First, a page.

New Jersey legislator pushes for higher solar requirements
One New Jersey legislator plans to propose a bill he hopes could rescue the faltering solar market in the state, according to NJSpotlight.
Despite its colder northern climate and often cloudy skies, New Jersey has emerged as one of the largest markets for solar power in recent years, on the back of generous state incentives and strict renewable electricity requirements.
One of the key policies forces utility companies to produce a certain proportion of their power from renewable sources, with a smaller portion coming explicitly from solar power. The residential solar market benefited from this policy because electricity companies could purchase solar renewable energy credits from businesses and homeowners, as if the utilities had produced the power from their solar systems.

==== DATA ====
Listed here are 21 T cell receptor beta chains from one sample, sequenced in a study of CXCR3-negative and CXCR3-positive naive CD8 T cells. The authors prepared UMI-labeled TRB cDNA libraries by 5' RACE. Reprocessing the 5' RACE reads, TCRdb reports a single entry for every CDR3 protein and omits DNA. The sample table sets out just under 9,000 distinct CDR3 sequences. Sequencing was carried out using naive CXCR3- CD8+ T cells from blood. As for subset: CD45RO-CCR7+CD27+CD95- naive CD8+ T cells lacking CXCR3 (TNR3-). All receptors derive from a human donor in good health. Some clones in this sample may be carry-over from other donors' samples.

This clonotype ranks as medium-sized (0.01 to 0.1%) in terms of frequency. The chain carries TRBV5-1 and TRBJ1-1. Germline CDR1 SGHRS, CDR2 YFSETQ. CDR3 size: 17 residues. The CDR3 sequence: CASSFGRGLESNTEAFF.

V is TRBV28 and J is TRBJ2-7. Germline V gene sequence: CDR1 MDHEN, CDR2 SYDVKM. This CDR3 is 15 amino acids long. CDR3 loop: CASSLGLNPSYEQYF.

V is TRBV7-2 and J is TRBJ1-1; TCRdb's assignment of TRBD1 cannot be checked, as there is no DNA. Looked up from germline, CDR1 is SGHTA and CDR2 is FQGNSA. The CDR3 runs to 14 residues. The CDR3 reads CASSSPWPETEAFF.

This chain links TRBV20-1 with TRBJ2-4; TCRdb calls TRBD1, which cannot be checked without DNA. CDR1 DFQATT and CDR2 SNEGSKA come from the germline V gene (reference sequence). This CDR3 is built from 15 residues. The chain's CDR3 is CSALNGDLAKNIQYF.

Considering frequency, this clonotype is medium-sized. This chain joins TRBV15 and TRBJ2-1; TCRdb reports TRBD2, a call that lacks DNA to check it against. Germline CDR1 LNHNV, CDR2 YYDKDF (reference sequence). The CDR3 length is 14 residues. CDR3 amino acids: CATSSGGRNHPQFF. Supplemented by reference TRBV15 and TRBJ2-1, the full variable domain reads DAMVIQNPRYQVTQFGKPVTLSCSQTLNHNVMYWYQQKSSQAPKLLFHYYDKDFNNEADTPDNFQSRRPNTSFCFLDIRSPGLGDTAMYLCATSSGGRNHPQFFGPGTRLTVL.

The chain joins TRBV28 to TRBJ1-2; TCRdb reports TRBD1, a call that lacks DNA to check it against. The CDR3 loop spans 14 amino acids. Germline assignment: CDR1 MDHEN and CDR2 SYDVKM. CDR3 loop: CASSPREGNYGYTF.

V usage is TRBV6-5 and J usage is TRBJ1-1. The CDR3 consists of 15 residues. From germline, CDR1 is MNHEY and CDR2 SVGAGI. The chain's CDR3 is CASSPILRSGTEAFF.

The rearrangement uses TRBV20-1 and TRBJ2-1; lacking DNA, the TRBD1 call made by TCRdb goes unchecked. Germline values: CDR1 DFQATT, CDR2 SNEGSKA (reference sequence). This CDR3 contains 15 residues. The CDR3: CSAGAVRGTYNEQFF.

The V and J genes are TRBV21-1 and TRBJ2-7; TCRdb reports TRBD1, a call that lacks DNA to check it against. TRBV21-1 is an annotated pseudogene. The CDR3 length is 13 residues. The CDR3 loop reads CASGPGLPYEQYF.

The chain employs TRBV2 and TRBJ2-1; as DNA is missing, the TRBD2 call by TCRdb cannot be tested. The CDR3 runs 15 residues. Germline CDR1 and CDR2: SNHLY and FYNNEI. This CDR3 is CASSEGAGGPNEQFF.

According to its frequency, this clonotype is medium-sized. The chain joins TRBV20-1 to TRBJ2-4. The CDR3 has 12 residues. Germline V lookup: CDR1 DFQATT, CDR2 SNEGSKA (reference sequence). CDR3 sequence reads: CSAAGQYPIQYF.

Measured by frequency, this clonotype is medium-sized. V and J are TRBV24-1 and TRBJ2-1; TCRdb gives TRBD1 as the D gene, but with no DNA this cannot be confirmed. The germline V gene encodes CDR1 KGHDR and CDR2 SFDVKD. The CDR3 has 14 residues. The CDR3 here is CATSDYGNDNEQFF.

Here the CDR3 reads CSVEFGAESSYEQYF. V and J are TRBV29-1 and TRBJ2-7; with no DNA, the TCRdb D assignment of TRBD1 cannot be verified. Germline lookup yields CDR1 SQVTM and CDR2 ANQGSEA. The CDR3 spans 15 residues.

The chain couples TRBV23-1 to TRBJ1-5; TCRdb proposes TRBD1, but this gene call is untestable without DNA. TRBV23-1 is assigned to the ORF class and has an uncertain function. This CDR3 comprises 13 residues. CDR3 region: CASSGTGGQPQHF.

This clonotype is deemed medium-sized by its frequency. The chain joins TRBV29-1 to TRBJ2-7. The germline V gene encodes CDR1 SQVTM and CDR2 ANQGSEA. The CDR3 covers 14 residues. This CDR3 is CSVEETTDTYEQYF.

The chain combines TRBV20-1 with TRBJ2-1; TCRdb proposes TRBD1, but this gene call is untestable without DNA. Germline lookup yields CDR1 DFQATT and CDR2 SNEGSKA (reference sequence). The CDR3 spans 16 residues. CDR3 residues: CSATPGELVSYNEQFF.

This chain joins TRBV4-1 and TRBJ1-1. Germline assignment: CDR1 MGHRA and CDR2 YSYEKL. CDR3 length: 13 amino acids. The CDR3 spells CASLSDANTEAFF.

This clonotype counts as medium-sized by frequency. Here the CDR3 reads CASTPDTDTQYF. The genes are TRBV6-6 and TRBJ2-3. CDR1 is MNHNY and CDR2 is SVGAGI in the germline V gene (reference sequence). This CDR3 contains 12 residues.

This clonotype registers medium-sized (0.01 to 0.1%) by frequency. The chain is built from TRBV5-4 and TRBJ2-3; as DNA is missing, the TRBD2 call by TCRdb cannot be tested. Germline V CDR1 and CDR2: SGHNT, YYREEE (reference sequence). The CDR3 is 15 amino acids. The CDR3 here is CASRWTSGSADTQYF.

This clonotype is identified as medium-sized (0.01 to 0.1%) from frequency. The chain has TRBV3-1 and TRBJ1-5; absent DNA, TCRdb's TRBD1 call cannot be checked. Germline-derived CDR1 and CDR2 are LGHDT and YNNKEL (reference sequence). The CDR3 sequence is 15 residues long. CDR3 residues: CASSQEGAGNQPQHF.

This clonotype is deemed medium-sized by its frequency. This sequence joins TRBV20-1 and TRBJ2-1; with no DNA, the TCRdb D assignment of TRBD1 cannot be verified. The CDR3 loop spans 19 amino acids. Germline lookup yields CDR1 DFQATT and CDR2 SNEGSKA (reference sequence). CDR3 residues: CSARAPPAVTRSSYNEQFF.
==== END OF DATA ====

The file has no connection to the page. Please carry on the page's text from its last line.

As solar installations cropped up around the state, the value of these SRECs dropped precipitously, slowing growth in the industry. Assemblyman Upendra Chivukula, a Democrat from Middlesex, plans to propose a bill that would increase the requirements for solar, helping keep these credits at higher prices. The move has gained support from many sectors, though some oppose extending the increase over several years as Chivukula proposes.
In 2010, New Jersey hosted the second largest solar installation market in the country, behind only California.